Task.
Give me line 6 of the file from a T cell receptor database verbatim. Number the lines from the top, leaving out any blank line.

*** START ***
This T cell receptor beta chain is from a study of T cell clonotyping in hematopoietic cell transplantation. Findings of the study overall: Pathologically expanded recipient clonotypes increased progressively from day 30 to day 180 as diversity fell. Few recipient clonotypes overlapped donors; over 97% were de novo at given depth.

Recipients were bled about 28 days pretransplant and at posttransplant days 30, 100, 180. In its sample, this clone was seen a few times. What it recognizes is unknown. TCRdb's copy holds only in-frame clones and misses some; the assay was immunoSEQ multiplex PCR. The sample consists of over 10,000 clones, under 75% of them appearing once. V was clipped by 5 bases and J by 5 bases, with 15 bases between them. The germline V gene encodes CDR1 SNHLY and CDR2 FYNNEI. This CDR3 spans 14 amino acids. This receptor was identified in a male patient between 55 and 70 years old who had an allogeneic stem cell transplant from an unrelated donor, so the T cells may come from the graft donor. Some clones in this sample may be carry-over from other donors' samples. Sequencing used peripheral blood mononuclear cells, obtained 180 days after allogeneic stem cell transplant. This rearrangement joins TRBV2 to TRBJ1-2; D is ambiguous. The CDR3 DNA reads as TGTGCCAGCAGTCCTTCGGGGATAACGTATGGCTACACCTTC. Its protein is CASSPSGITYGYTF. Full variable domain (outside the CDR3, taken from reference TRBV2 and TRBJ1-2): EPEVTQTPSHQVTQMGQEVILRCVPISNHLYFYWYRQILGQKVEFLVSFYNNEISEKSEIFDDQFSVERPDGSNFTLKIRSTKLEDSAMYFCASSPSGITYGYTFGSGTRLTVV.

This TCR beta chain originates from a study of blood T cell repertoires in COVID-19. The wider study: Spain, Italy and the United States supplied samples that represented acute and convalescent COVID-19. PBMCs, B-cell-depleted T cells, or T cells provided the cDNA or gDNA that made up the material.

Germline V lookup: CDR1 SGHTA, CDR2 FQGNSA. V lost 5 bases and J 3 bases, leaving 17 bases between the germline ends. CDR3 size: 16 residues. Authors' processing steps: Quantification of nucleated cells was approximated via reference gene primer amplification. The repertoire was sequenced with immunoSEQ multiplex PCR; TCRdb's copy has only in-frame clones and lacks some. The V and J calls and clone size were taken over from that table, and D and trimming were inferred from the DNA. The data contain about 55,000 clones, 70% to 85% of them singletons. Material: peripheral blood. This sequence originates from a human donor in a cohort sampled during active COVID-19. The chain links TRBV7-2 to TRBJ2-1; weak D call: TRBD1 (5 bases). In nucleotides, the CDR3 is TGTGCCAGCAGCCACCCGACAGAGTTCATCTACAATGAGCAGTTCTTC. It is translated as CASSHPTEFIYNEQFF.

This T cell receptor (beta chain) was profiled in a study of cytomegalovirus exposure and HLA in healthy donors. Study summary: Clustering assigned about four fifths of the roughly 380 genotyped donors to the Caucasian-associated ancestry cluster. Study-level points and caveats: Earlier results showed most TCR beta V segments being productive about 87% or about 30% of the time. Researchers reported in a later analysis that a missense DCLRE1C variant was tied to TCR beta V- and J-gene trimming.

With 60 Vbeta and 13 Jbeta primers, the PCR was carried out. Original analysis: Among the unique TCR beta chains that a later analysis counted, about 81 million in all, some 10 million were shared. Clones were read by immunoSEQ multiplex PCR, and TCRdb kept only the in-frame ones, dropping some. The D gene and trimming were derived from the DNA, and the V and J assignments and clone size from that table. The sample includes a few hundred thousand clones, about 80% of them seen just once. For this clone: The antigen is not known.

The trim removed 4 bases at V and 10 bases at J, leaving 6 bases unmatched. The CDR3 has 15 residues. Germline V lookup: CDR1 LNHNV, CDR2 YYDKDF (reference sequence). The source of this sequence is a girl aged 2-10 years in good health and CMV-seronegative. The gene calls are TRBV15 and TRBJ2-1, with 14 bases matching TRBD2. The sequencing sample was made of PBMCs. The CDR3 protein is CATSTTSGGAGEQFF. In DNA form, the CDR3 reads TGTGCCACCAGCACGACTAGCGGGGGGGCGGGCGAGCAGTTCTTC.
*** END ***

With 60 Vbeta and 13 Jbeta primers, the PCR was carried out. Original analysis: Among the unique TCR beta chains that a later analysis counted, about 81 million in all, some 10 million were shared. Clones were read by immunoSEQ multiplex PCR, and TCRdb kept only the in-frame ones, dropping some. The D gene and trimming were derived from the DNA, and the V and J assignments and clone size from that table. The sample includes a few hundred thousand clones, about 80% of them seen just once. For this clone: The antigen is not known.